Bookseller Denise Tan doesn’t let a few stumbling blocks get in her way of bringing enjoyable stories to children.
BY MELANIE LEE
Published on 26 February 2017
BY MELANIE LEE
Denise Tan of children’s book specialist, Closetful of Books, first fell in love with children’s books while working part-time at the now-defunct By the Book at Serene Centre, what she describes as “an odd shop selling secondhand and picture books”.
“There wasn’t much of a crowd there so I was just reading a lot and discovered titles such as Babette Cole’s Mummy Never Told Me and Giles Andreae’s Giraffes Can’t Dance. I was like, ‘What? You can put such exciting stories in picture books?’ ” recalls the affable 29-year-old.
In between graduating from Ngee Ann Polytechnic, where she pursued Mass Communication, and entering Nanyang Technological University to study English Literature, she approached the now-defunct Bookaburra (once a popular children’s bookstore) at Forum The Shopping Mall for a part-time job.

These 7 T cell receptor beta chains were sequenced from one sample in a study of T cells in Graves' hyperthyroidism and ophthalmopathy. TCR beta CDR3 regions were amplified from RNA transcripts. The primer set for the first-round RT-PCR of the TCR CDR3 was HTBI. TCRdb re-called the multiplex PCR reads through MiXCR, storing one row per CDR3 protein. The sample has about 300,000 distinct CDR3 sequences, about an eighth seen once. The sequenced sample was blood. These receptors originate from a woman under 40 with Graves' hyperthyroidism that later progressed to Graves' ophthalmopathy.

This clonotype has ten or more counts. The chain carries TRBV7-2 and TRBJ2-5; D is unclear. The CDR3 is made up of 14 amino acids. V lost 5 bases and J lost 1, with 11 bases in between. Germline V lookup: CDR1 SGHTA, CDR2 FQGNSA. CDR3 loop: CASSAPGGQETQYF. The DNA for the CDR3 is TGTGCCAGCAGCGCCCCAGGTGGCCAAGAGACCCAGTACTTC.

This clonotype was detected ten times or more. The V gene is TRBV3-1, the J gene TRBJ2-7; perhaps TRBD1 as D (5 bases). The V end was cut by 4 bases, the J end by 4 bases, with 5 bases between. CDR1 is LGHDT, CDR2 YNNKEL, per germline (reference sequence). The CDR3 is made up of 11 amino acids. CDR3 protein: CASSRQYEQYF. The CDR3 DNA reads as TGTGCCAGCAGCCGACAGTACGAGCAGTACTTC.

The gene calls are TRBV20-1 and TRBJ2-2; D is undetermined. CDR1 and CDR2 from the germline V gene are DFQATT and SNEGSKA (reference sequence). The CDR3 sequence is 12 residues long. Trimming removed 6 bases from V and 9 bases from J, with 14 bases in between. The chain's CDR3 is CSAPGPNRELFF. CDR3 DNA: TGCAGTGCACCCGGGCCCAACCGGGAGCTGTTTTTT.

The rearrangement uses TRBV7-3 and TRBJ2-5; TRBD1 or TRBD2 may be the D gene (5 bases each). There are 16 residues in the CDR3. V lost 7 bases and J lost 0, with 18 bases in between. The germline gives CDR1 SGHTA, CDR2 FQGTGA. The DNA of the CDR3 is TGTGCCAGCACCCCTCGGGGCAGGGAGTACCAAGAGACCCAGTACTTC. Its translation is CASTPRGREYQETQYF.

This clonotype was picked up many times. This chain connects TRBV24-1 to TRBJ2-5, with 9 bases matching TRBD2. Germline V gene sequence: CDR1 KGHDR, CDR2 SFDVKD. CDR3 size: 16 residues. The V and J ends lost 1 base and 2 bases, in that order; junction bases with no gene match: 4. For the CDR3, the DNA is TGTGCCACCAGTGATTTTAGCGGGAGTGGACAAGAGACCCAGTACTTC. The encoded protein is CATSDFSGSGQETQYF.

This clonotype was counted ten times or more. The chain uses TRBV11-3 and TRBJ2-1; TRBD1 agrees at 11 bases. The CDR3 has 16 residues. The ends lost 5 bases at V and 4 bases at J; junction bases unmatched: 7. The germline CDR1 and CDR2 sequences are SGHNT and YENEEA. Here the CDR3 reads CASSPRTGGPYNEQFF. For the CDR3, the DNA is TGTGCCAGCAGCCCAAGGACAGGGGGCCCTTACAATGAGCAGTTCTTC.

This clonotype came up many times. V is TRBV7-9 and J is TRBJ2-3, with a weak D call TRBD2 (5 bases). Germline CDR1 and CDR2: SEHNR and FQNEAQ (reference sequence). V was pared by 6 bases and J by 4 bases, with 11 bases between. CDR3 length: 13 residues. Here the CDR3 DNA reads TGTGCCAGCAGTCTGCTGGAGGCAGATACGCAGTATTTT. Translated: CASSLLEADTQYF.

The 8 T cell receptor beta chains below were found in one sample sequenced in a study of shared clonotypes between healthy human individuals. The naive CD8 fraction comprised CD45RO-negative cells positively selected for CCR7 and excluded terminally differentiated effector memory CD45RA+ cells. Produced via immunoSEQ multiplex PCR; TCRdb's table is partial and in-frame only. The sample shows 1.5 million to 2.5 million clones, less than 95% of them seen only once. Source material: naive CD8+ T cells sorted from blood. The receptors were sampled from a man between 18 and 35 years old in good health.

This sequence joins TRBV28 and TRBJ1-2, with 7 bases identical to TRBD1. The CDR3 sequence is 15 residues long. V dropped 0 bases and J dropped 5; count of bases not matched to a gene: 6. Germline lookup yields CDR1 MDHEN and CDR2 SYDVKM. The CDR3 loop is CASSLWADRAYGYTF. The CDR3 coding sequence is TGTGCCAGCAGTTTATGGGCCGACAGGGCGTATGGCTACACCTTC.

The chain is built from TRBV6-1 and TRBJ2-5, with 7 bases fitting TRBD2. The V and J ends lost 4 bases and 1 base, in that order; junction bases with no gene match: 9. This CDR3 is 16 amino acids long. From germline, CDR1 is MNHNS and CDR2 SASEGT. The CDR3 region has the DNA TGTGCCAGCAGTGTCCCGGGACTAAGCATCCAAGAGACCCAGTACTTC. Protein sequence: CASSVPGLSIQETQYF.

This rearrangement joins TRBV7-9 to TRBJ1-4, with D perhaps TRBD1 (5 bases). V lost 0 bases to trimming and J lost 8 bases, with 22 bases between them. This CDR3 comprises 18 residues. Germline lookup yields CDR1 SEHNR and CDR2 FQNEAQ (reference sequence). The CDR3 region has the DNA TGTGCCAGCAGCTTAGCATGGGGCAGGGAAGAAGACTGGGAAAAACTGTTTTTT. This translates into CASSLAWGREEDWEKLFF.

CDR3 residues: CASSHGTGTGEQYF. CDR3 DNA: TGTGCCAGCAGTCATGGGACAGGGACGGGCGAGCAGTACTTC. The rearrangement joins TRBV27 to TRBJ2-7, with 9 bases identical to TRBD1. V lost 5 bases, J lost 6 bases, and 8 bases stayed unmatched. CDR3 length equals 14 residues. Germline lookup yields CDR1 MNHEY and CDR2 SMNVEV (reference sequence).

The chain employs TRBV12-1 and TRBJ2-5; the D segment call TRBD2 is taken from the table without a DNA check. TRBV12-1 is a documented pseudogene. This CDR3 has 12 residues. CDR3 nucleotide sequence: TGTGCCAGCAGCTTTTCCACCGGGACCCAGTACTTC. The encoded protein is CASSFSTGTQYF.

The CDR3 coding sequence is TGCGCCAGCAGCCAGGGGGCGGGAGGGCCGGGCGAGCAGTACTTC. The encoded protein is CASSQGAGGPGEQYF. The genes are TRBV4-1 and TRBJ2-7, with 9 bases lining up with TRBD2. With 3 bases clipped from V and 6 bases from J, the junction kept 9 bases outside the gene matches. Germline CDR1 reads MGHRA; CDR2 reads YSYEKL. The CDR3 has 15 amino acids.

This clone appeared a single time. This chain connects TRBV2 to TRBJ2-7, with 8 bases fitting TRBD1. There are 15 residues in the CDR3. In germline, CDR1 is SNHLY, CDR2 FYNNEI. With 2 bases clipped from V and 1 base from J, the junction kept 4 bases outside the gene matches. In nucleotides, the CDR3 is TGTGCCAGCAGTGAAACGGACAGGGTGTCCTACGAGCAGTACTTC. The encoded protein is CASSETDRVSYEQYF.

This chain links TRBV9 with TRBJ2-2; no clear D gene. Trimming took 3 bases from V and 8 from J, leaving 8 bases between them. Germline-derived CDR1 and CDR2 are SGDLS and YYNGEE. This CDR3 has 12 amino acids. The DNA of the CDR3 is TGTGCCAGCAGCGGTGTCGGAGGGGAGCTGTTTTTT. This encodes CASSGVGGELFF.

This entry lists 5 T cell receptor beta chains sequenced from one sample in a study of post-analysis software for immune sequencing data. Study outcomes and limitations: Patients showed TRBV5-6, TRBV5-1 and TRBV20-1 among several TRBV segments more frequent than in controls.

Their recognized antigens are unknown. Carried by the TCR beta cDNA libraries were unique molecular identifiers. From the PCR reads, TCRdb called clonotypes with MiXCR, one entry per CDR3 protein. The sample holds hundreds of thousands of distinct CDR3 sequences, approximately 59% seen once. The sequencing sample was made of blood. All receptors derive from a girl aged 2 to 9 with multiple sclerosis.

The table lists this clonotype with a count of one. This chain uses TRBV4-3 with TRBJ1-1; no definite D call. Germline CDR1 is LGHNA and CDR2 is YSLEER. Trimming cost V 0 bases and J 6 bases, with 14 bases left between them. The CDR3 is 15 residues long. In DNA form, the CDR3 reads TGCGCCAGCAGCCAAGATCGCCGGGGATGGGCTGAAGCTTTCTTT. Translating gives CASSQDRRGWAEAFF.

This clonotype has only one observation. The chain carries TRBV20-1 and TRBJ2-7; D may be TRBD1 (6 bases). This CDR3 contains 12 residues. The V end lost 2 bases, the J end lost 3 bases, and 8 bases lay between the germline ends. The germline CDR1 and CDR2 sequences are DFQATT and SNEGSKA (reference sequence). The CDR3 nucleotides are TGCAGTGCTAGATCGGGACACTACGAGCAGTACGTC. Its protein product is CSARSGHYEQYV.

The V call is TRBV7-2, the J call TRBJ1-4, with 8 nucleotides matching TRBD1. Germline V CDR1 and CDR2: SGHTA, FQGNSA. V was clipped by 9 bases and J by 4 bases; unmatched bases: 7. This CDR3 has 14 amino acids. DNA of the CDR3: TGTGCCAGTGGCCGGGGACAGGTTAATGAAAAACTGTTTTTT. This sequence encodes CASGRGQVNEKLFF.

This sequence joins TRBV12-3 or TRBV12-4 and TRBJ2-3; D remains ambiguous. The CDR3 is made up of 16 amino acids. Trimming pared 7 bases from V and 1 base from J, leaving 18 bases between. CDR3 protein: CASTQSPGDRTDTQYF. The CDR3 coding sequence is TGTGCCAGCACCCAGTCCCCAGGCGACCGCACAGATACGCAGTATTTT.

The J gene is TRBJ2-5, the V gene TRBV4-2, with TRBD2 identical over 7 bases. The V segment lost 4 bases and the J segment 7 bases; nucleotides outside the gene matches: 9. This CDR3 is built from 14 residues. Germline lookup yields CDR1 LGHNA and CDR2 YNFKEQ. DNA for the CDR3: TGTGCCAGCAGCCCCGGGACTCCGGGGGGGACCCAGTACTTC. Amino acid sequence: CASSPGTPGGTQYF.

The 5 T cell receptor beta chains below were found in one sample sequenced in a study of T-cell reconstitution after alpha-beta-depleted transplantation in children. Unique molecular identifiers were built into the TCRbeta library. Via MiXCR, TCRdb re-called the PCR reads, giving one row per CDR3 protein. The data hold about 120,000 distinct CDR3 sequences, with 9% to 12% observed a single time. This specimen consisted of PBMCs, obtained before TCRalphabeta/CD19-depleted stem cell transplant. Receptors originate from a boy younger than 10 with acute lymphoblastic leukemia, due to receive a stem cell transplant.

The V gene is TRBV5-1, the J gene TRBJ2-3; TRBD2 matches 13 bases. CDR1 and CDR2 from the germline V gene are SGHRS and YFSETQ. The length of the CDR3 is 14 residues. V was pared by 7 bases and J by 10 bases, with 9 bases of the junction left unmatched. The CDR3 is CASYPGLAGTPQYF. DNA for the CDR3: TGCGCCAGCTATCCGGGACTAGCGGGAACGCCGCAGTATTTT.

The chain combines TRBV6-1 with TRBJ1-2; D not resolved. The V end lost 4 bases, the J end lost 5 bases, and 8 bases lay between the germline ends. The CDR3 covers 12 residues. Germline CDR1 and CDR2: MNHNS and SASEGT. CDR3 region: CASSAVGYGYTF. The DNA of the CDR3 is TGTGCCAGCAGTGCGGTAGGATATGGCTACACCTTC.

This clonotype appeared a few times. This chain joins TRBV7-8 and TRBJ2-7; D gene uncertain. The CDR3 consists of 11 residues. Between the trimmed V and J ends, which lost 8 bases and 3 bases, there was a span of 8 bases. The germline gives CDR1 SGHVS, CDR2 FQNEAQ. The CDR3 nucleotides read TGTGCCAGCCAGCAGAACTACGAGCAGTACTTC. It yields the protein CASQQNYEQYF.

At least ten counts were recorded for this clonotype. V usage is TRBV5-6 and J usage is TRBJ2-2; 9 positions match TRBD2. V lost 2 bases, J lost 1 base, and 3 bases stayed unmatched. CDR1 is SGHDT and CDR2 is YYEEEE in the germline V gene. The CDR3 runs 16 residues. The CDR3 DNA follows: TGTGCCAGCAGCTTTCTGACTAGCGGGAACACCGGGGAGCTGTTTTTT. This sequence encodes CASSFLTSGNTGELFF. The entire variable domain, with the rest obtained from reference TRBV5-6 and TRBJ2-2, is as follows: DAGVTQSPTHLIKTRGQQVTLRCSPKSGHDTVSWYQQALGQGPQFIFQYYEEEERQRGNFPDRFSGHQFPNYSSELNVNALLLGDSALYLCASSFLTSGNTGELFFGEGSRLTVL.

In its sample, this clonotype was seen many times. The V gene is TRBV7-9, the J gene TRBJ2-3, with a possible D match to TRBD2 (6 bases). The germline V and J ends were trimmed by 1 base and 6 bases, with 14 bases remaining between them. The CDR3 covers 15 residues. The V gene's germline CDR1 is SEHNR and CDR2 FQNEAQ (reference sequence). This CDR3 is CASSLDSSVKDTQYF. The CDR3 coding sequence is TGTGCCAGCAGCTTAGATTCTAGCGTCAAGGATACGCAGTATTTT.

“I really wanted to work there and offered to do anything. But I was considered overqualified,” says Tan. Undaunted, she walked down the road to Tanglin Shopping Centre where Select Books was located. She got a job there, and while the store’s focus was mostly on Asian “grown-up” books, Tan appreciated how well-informed her colleagues were and learned from them.
Bookaburra also came back into the picture. While its boss, Cheryle Hum, could not offer Tan a job in the bookstore, there was a newsletter-writer position available. Tan took up the offer and throughout her university years, she worked at Bookaburra and Select. After graduation, she continued to work full-time at Bookaburra until the bookshop had to close.
Tan wanted to continue Hum’s legacy of championing children’s literature in Singapore. In 2013, she and secondary-school friend Kelvin Ng set up Closetful of Books with less than S$10,000.
Today, Closetful of Books also functions as a roaming children’s bookstore — it goes to schools setting up book fairs and occasionally organises author visits and workshops. “Children’s books in Singapore are doing great. There’s a strong community who really enjoy books and are willing to spend money on books for their children,” observes Tan.
She hopes to reach more schools to spread the love of reading, and perhaps even open a little museum on children’s literature where there are free activities for kids. “It’s a dream that’s still quite far away,” says Tan of her museum ambitions. But with characteristic gumption in tow, it’s probably something she will turn to reality.
For more information, visit www.closetfulofbooks.com.